More Than 40 Percent of Miami Adults Now Forced to Live With Roommates

Miami TV montages always contain the same few shots: people sunning themselves on South Beach, clubgoers waving their arms in the air, old Cuban men in newsboy hats drinking cortaditos, and maybe a slow-motion shot of a crawling Rolls-Royce or some drone footage of an alligator.

New Times would like to propose another standard shot for TV reels: HD footage of the weird 38-year-old roommate you found on Craigslist strolling through your LIV pregame wearing Family Guy boxers. Because according to new data from the real-estate website Zillow, nearly half of Miami-Dade's adult population is forced to shack up with a roommate because of insane housing costs.

According to Zillow data, 41 percent of Miami adults in 2017 lived in "doubled-up" households — an industry term for a home where two working adults live but aren't married or in a relationship. That's good for the third-highest rate in America, behind rent-plagued Los Angeles (45 percent) and Riverside, California (43 percent). Miami actually beat out infamously roommate-heavy New York City by a full percentage point.

Of course, part of this trend could be due to Latin American social norms, in which adult family members tend to remain living with their parents or other relatives until they marry. Miami also has an extremely high number of young working adults still living with their parents.

But societal cues clearly don't tell the whole story, because rates for millennials stuck at home and adults stuck with roommates have blossomed in the past decade. In 2000, according to Zillow, only 30 percent of Miami adults lived with other people to keep rent costs down. The rate jumped by 11 percent by 2016.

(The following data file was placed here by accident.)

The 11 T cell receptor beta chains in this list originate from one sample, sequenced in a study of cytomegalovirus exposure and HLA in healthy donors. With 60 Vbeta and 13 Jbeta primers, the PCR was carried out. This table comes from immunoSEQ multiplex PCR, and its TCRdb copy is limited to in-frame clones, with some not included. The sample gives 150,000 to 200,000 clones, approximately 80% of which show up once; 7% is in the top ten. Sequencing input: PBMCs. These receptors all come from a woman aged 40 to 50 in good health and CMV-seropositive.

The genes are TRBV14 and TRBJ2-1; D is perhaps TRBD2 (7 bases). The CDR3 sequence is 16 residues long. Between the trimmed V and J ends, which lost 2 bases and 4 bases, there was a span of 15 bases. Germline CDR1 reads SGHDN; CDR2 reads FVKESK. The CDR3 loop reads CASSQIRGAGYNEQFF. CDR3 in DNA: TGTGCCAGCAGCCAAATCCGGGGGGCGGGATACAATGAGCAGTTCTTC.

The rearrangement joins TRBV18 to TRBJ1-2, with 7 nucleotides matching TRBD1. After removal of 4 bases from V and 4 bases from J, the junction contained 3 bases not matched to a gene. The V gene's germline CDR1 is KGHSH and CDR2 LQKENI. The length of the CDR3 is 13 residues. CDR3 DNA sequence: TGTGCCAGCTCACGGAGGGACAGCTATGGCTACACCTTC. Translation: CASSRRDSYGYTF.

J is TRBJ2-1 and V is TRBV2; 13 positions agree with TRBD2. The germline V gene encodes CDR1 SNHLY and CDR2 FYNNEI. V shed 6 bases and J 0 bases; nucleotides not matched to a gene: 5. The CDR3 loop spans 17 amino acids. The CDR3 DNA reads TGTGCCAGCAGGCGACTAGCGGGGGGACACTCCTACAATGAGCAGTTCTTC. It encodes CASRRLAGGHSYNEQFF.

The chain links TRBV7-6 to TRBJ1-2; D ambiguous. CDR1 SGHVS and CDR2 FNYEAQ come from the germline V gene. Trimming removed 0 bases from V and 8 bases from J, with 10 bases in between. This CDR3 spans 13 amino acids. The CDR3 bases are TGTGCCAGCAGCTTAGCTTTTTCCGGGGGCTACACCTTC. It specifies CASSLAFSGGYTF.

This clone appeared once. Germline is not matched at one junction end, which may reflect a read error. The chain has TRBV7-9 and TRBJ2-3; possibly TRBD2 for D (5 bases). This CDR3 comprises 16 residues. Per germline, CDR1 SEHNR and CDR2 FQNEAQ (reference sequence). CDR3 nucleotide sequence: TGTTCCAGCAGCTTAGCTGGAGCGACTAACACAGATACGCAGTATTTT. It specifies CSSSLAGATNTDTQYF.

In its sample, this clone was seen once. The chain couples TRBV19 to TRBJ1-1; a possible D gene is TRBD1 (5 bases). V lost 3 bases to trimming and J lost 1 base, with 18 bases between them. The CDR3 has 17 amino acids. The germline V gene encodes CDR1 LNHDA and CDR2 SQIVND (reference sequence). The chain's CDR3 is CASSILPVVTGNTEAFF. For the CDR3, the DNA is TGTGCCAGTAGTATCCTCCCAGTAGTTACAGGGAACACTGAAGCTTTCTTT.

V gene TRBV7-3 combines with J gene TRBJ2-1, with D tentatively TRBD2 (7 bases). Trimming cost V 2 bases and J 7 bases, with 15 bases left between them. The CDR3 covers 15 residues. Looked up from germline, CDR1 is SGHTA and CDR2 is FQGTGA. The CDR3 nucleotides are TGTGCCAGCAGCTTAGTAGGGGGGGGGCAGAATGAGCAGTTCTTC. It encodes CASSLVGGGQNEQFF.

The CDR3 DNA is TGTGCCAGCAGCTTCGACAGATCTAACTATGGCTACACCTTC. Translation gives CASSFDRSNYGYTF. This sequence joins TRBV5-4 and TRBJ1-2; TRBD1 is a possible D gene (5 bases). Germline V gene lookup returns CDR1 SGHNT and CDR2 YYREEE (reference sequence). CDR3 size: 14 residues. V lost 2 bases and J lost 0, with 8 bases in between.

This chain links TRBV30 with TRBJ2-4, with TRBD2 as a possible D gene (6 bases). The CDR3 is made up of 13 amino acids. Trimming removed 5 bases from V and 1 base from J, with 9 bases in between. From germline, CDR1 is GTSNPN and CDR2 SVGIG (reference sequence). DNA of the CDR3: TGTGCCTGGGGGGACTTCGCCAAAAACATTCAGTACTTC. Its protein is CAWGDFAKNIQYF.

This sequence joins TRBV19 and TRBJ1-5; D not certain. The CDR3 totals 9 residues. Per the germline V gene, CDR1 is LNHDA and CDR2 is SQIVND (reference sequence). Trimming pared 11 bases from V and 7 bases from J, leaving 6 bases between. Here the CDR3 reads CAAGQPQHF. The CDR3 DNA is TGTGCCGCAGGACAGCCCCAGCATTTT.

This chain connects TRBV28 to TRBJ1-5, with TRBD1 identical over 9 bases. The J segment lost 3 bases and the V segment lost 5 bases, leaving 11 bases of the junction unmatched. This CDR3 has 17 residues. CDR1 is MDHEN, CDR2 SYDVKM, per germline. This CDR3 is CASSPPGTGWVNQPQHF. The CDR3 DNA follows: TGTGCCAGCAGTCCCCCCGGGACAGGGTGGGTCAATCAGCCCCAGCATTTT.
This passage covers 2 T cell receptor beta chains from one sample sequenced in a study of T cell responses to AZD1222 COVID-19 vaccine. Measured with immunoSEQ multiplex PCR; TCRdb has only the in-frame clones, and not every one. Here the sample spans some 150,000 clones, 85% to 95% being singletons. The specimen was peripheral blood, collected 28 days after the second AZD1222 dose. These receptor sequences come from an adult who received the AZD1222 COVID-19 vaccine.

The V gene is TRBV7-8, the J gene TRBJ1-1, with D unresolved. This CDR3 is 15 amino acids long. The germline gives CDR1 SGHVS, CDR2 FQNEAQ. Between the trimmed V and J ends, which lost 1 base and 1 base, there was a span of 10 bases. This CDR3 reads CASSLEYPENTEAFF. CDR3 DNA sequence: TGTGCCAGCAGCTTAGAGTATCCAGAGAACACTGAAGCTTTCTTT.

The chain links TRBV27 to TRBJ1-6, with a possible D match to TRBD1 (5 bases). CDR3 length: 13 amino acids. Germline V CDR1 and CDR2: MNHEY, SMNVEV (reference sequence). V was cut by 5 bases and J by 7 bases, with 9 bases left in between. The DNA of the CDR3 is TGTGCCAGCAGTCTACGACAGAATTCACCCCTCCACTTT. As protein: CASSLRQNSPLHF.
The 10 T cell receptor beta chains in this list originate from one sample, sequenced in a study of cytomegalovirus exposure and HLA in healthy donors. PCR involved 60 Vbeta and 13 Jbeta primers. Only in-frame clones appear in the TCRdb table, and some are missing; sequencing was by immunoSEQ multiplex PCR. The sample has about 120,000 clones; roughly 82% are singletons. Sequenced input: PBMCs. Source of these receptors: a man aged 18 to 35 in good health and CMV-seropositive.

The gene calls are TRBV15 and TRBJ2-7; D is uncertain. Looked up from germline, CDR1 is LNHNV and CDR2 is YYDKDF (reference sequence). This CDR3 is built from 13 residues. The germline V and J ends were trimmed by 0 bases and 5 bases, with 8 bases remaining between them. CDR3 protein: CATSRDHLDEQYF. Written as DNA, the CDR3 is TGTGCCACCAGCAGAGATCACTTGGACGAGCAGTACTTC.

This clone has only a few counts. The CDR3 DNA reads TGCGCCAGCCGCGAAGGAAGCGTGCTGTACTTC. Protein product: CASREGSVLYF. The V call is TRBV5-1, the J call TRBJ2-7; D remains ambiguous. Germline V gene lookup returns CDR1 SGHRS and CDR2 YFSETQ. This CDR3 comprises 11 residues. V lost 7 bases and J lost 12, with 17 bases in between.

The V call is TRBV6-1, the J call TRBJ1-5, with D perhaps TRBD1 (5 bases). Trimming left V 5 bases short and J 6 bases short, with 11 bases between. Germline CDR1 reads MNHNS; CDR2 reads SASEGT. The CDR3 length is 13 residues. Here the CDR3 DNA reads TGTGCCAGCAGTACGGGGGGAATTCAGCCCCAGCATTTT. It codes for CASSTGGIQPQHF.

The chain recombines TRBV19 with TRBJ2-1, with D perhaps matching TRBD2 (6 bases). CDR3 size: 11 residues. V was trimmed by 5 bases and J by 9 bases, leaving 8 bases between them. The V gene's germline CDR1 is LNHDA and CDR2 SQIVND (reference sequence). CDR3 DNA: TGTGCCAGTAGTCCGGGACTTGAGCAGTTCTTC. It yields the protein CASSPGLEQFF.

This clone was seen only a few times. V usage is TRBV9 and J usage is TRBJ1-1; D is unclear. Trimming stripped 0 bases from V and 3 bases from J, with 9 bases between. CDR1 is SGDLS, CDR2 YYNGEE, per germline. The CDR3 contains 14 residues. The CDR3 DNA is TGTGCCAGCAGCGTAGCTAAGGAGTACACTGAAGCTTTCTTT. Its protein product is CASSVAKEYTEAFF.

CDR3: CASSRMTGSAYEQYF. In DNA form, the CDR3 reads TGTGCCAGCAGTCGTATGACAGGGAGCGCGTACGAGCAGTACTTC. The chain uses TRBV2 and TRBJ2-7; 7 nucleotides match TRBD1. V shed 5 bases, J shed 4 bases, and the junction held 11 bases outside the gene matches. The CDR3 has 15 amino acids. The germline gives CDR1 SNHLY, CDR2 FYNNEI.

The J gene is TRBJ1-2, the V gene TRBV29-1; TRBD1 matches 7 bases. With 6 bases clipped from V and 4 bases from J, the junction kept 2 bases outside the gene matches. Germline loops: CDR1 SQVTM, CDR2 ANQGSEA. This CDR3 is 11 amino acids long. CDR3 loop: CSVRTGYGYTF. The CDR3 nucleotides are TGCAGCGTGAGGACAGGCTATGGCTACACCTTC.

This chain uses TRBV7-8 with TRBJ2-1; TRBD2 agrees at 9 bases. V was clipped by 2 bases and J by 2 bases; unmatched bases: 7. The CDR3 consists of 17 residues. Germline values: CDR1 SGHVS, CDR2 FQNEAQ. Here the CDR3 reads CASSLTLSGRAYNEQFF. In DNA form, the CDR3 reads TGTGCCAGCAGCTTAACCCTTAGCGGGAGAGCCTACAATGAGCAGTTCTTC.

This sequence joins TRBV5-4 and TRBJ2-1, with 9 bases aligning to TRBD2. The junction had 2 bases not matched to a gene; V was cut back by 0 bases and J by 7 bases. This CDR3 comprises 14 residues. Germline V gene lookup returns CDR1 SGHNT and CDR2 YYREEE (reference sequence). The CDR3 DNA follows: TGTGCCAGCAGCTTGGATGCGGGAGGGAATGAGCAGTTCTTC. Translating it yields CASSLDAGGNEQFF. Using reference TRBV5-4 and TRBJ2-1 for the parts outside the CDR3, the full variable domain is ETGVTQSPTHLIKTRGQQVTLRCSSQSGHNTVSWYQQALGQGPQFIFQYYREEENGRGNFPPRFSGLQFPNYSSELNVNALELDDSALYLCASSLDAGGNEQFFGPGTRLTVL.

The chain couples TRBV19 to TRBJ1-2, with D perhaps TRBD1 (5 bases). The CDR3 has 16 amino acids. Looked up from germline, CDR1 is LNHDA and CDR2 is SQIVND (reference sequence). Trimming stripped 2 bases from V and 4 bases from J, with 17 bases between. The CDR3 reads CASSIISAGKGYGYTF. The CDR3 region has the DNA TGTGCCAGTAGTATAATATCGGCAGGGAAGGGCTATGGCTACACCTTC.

“As rents have outpaced incomes, living alone is no longer an option for many working-aged adults,” Zillow economist Aaron Terrazas wrote in a Tuesday news release. “By sharing a home with roommates — or in some cases, with adult parents — working adults are able to afford to live in more desirable neighborhoods without shouldering the full cost alone."

Across the board, the prevalence of roommates correlated with how expensive a city is: The higher the rent, the more people reported living with other adults. The cities with the lowest roommate prevalence were in the Midwest, where young urban professionals don't typically choose to move. The five most "independent" cities — Kansas City, Minneapolis-St. Paul, Cleveland, Cincinnati, and Columbus, Ohio — are Midwestern towns that millennials and real-estate investors tend to overlook.

As New Times notes frequently, Miami is regularly rated one of the worst cities in America to rent an apartment thanks to rents only 1-percenters can afford and abnormally low median income levels for a metro area its size.

"Unless current dynamics shift and income growth exceeds rent growth for a sustained period of time, this trend is unlikely to change," Terrazas wrote.

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